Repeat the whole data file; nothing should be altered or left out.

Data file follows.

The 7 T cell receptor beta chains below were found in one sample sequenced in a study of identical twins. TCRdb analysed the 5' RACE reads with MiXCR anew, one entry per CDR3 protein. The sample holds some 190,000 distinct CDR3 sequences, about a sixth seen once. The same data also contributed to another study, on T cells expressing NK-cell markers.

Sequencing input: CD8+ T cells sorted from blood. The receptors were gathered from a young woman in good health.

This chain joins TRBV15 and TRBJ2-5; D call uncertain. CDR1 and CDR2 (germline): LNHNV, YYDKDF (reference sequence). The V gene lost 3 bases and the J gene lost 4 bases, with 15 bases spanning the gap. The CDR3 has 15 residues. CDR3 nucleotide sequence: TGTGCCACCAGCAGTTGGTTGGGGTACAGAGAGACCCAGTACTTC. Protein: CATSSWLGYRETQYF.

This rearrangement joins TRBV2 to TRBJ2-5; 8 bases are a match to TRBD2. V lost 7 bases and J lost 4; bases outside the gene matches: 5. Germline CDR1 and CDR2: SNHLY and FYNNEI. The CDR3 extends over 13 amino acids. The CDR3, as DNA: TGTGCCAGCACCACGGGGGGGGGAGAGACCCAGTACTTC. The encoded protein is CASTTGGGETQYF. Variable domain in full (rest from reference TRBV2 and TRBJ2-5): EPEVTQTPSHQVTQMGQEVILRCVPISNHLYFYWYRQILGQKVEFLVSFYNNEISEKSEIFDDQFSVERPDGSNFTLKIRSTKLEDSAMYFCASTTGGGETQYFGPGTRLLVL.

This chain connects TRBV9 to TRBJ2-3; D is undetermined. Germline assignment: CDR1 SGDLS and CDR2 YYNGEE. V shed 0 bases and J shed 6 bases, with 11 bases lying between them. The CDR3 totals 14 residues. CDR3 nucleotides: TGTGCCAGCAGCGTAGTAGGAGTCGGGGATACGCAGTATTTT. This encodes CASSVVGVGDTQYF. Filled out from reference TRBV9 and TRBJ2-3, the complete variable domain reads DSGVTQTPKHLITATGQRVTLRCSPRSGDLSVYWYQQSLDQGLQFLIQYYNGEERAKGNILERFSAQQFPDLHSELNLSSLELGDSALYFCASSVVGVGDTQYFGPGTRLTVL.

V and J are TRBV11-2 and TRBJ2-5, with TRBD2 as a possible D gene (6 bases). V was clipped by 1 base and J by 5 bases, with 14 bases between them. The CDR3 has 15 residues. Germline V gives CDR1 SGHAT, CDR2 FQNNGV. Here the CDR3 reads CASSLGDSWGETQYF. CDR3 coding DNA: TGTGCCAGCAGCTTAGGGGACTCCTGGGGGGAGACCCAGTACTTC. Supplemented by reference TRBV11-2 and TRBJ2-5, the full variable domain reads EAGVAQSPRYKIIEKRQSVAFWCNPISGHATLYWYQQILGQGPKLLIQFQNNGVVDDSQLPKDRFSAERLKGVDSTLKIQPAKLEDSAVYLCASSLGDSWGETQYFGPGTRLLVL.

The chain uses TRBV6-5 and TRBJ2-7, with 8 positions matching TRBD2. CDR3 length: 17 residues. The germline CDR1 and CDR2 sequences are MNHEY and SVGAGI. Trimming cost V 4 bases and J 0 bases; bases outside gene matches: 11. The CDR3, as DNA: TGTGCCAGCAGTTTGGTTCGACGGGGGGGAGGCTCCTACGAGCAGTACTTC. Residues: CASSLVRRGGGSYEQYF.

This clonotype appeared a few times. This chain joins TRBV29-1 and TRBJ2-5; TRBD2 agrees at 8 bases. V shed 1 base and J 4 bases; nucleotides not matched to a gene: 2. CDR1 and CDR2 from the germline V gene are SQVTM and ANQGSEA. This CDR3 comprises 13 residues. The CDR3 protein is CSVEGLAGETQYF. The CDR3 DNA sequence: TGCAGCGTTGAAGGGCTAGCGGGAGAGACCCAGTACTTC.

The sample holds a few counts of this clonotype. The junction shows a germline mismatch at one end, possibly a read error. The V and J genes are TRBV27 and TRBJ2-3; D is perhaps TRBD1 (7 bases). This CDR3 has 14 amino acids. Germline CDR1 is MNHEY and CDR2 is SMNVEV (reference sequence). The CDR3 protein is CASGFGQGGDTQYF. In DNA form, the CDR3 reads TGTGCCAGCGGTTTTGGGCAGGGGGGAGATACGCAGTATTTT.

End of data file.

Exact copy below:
The 7 T cell receptor beta chains below were found in one sample sequenced in a study of identical twins. TCRdb analysed the 5' RACE reads with MiXCR anew, one entry per CDR3 protein. The sample holds some 190,000 distinct CDR3 sequences, about a sixth seen once. The same data also contributed to another study, on T cells expressing NK-cell markers.

Sequencing input: CD8+ T cells sorted from blood. The receptors were gathered from a young woman in good health.

This chain joins TRBV15 and TRBJ2-5; D call uncertain. CDR1 and CDR2 (germline): LNHNV, YYDKDF (reference sequence). The V gene lost 3 bases and the J gene lost 4 bases, with 15 bases spanning the gap. The CDR3 has 15 residues. CDR3 nucleotide sequence: TGTGCCACCAGCAGTTGGTTGGGGTACAGAGAGACCCAGTACTTC. Protein: CATSSWLGYRETQYF.

This rearrangement joins TRBV2 to TRBJ2-5; 8 bases are a match to TRBD2. V lost 7 bases and J lost 4; bases outside the gene matches: 5. Germline CDR1 and CDR2: SNHLY and FYNNEI. The CDR3 extends over 13 amino acids. The CDR3, as DNA: TGTGCCAGCACCACGGGGGGGGGAGAGACCCAGTACTTC. The encoded protein is CASTTGGGETQYF. Variable domain in full (rest from reference TRBV2 and TRBJ2-5): EPEVTQTPSHQVTQMGQEVILRCVPISNHLYFYWYRQILGQKVEFLVSFYNNEISEKSEIFDDQFSVERPDGSNFTLKIRSTKLEDSAMYFCASTTGGGETQYFGPGTRLLVL.

This chain connects TRBV9 to TRBJ2-3; D is undetermined. Germline assignment: CDR1 SGDLS and CDR2 YYNGEE. V shed 0 bases and J shed 6 bases, with 11 bases lying between them. The CDR3 totals 14 residues. CDR3 nucleotides: TGTGCCAGCAGCGTAGTAGGAGTCGGGGATACGCAGTATTTT. This encodes CASSVVGVGDTQYF. Filled out from reference TRBV9 and TRBJ2-3, the complete variable domain reads DSGVTQTPKHLITATGQRVTLRCSPRSGDLSVYWYQQSLDQGLQFLIQYYNGEERAKGNILERFSAQQFPDLHSELNLSSLELGDSALYFCASSVVGVGDTQYFGPGTRLTVL.

V and J are TRBV11-2 and TRBJ2-5, with TRBD2 as a possible D gene (6 bases). V was clipped by 1 base and J by 5 bases, with 14 bases between them. The CDR3 has 15 residues. Germline V gives CDR1 SGHAT, CDR2 FQNNGV. Here the CDR3 reads CASSLGDSWGETQYF. CDR3 coding DNA: TGTGCCAGCAGCTTAGGGGACTCCTGGGGGGAGACCCAGTACTTC. Supplemented by reference TRBV11-2 and TRBJ2-5, the full variable domain reads EAGVAQSPRYKIIEKRQSVAFWCNPISGHATLYWYQQILGQGPKLLIQFQNNGVVDDSQLPKDRFSAERLKGVDSTLKIQPAKLEDSAVYLCASSLGDSWGETQYFGPGTRLLVL.

The chain uses TRBV6-5 and TRBJ2-7, with 8 positions matching TRBD2. CDR3 length: 17 residues. The germline CDR1 and CDR2 sequences are MNHEY and SVGAGI. Trimming cost V 4 bases and J 0 bases; bases outside gene matches: 11. The CDR3, as DNA: TGTGCCAGCAGTTTGGTTCGACGGGGGGGAGGCTCCTACGAGCAGTACTTC. Residues: CASSLVRRGGGSYEQYF.

This clonotype appeared a few times. This chain joins TRBV29-1 and TRBJ2-5; TRBD2 agrees at 8 bases. V shed 1 base and J 4 bases; nucleotides not matched to a gene: 2. CDR1 and CDR2 from the germline V gene are SQVTM and ANQGSEA. This CDR3 comprises 13 residues. The CDR3 protein is CSVEGLAGETQYF. The CDR3 DNA sequence: TGCAGCGTTGAAGGGCTAGCGGGAGAGACCCAGTACTTC.

The sample holds a few counts of this clonotype. The junction shows a germline mismatch at one end, possibly a read error. The V and J genes are TRBV27 and TRBJ2-3; D is perhaps TRBD1 (7 bases). This CDR3 has 14 amino acids. Germline CDR1 is MNHEY and CDR2 is SMNVEV (reference sequence). The CDR3 protein is CASGFGQGGDTQYF. In DNA form, the CDR3 reads TGTGCCAGCGGTTTTGGGCAGGGGGGAGATACGCAGTATTTT.